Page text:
Never mind that the Packers have no effect on my work day, I haven’t slept well because I’ve been staying up late watching old episodes of The Goldbergs, and my kid was sick one day out of five.
What I’m not admitting to is the hours I spent Googling about bullet journal templates, reading what people think about the Packers losing on Sunday, and comparing and contrasting kitchen gadgets.
Lying to yourself is easy because it works. And because it works, you don’t feel bad doing it. Like George Costanza once said, “It’s not really lying if you believe it.”
This makes you free to self-sabotage.
We Always See Everyone’s Finished Draft
This might be the biggest one of all.
Writers and storytellers are in a really unique space because we are surrounded by thousands of examples of great storytelling and brilliant writers… and their final drafts.
Think about it: we don’t walk into a bookstore and pick up a copy of Stephen King’s third draft of It before it went to his editor. We grab the final draft, after it’s been pored over repeatedly over the course of months or years by multiple people.
It’s been honed and cleaned up. It’s his best possible version of the story – but it looks just like our stories.
It’s a bunch of words on a page. When you imagine Stephen King – or any author – writing, you don’t picture them struggling with character names or plot points or arcs or scenes. You just think of them coming up with a fantastic story, writing it down, and making a million dollars from it.
I can’t seem to locate the interview, but Arrested Development creator and writer Mitch Hurwitz once said, “Stop comparing your first drafts with everyone else’s finished final product.”
It’s true. Every writer struggles with the same things that we do. But we procrastinate because we think it’s supposed to be perfect out of the gate.
We don’t sit down to write lousy first drafts. We sit down to create The Great American Novel. That pressure is going to scare us away from the work every time.
We Weren’t Taught to Edit
This might just be me, but I’m putting it in here anyway.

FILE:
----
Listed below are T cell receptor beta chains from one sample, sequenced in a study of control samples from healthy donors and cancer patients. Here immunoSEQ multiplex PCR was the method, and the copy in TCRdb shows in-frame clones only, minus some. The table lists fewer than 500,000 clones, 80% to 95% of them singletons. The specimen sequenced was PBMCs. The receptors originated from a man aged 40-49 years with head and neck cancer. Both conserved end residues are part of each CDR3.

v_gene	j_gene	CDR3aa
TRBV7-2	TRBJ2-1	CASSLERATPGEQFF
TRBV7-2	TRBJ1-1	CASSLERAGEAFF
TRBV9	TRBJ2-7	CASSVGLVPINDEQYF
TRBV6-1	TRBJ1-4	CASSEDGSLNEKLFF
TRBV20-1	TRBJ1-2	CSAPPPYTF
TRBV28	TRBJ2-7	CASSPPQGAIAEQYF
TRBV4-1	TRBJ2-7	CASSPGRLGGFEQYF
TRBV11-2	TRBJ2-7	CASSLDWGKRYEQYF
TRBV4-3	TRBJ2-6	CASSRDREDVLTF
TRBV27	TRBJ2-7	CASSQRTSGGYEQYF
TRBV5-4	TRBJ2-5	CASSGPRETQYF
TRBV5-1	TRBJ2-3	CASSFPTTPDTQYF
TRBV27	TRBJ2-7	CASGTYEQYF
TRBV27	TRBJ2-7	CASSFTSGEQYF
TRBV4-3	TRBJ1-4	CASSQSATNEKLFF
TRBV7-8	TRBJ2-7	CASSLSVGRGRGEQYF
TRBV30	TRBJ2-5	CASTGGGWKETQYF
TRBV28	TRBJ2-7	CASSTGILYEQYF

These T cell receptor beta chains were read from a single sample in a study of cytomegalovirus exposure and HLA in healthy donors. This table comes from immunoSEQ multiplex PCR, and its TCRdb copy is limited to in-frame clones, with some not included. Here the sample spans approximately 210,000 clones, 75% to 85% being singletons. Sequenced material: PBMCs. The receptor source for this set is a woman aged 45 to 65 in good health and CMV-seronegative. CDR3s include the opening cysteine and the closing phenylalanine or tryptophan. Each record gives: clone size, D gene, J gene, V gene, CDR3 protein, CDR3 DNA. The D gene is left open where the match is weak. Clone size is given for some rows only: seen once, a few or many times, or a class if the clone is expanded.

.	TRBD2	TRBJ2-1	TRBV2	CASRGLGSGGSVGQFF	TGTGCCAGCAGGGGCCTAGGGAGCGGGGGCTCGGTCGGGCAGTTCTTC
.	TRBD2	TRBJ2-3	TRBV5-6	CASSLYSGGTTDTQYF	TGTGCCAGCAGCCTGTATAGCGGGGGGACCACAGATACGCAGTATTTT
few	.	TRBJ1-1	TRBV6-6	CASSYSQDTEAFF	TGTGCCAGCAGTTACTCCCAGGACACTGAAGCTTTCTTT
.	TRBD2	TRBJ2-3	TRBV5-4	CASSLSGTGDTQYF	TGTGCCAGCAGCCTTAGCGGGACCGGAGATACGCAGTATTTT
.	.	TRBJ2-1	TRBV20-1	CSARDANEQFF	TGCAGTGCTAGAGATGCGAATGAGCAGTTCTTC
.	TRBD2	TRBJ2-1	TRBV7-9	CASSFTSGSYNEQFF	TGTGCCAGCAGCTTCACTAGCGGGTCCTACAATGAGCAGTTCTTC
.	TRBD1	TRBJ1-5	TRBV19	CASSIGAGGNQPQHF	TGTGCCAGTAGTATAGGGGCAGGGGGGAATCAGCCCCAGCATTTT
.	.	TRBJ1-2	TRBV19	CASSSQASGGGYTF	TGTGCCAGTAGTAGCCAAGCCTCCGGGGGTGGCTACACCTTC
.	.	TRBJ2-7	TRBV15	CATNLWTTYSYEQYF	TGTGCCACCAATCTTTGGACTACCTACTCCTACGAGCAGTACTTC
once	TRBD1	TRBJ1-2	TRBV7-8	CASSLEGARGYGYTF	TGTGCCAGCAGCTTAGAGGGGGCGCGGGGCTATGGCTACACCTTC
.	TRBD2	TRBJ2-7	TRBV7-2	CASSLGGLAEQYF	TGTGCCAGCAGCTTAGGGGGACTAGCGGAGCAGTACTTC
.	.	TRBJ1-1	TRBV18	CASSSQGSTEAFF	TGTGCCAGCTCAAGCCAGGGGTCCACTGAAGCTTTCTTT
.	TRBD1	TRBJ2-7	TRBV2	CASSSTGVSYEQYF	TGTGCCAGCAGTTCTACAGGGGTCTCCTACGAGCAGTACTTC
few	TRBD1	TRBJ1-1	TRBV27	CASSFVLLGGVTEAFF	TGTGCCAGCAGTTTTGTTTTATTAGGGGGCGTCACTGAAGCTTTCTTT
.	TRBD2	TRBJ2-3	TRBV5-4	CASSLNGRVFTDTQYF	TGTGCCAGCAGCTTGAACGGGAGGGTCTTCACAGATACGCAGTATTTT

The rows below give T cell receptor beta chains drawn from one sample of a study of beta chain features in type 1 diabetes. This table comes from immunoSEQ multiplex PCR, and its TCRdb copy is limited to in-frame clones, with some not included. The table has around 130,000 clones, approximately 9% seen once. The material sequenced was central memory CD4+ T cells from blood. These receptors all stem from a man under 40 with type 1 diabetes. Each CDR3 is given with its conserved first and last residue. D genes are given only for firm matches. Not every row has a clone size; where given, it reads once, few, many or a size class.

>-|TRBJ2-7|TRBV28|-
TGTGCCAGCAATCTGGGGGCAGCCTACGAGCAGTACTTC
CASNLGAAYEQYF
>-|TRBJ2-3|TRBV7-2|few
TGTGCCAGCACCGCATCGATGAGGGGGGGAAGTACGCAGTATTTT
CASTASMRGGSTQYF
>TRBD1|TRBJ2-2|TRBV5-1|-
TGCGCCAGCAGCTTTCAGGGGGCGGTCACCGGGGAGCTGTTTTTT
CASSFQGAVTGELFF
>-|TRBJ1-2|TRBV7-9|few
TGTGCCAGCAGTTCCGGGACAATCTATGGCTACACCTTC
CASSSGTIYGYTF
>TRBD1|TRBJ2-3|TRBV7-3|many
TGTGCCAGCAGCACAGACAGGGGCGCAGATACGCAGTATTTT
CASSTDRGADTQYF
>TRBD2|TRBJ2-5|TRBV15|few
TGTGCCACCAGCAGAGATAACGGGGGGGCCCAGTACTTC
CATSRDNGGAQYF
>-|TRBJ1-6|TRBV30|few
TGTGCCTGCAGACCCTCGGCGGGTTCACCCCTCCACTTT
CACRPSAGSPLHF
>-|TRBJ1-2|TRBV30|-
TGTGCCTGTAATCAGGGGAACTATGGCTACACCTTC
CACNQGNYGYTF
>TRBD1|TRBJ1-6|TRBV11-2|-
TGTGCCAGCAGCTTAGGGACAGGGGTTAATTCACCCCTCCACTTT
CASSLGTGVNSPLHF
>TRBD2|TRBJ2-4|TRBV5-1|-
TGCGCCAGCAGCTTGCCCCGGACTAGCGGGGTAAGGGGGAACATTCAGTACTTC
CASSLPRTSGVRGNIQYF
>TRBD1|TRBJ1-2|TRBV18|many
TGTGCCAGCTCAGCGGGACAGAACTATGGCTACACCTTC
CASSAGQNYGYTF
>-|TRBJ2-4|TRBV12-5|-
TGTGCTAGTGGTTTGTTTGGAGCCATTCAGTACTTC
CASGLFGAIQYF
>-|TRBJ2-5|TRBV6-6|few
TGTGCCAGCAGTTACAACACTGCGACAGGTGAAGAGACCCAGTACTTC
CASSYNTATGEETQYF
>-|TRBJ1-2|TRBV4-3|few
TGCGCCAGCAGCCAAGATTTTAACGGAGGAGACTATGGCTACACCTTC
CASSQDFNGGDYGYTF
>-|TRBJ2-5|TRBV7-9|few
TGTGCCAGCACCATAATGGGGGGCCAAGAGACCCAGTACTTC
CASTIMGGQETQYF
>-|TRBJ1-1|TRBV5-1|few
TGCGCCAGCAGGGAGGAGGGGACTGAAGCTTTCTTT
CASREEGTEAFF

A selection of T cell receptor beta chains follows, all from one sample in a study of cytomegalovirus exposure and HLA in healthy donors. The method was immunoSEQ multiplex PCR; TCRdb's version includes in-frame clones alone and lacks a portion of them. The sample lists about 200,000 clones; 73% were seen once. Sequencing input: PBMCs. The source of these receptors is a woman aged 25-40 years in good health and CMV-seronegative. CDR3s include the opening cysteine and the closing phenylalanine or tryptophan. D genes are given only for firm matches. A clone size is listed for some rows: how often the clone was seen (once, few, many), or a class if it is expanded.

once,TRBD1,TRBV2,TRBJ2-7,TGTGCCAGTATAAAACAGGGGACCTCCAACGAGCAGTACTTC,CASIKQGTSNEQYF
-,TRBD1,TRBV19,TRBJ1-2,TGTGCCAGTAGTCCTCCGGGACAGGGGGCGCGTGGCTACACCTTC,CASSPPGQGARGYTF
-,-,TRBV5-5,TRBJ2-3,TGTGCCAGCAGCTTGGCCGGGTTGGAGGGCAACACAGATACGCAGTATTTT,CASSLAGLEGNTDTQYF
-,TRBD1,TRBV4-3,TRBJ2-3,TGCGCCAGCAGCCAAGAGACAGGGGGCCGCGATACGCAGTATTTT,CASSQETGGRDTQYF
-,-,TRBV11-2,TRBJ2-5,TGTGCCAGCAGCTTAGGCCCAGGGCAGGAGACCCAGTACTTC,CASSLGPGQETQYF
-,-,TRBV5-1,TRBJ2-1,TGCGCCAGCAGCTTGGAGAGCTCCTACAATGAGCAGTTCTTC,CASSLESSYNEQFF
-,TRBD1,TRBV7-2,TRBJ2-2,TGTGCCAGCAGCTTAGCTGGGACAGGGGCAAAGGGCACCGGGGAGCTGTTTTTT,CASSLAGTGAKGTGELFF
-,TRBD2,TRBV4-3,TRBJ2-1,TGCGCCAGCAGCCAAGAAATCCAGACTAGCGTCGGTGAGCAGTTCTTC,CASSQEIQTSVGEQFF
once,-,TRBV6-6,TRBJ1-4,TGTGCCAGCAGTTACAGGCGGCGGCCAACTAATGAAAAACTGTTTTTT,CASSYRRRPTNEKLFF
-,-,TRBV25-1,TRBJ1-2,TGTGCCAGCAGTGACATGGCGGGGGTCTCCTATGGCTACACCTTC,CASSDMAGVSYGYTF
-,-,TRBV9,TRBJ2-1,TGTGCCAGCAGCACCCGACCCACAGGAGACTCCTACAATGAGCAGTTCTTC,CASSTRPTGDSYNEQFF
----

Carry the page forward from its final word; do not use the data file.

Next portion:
Working with editors is a brutal experience for me because I never really had to do it before.
Yeah, yeah, I know I’m supposed to “kill my darlings” and all that stereotypical writer stuff. But when an editor says, “Hey, this whole character arc you developed over forty chapters doesn’t work so I’m taking it out completely,” it feels like a sledgehammer to my chest.
I spent hours working on that!
What’s the effect? I avoid the pain of writing. In some subconscious way, I almost feel like, What’s the point of trying?
I’m not defending this point of view. Obviously, you hire editors for a reason. But it is definitely an emotional point that sticks with me when I am working on new creative work.
With That Out of the Way, What’s the Solution?
I don’t know.
That sounds like a scapegoat answer, but I really don’t. For starters, it depends on where you are in your writer’s journey and what you’re struggling with. Everyone deals with these issues in their own way.
It feels blasphemous to write a blog post on the internet that doesn’t prescribe a universal catch-all solution that worked for me so it must work for everybody!
As I mentioned at the start of this article, I’m still struggling with procrastination. I have to assume that it is always going to be a struggle for me. And it might be for you, too.
But if you want any hope of getting out of it, it’s important to dig deeper so that you’re not just working on fixing the procrastination itself, but you are also working on the source of the problem.
Whether it’s pain or discomfort or just flat-out not being prepared, you have to scratch under the surface and see what is going to help you get better at it.
Maybe you need to talk to someone. Maybe you just need to meditate more often and sit with your thoughts. Maybe journaling would be an effective exercise for you.
Whatever it is, try some things and see if you can’t improve on the reasons for the procrastination.
Then, you might be able to get back to writing that Great American Novel after all.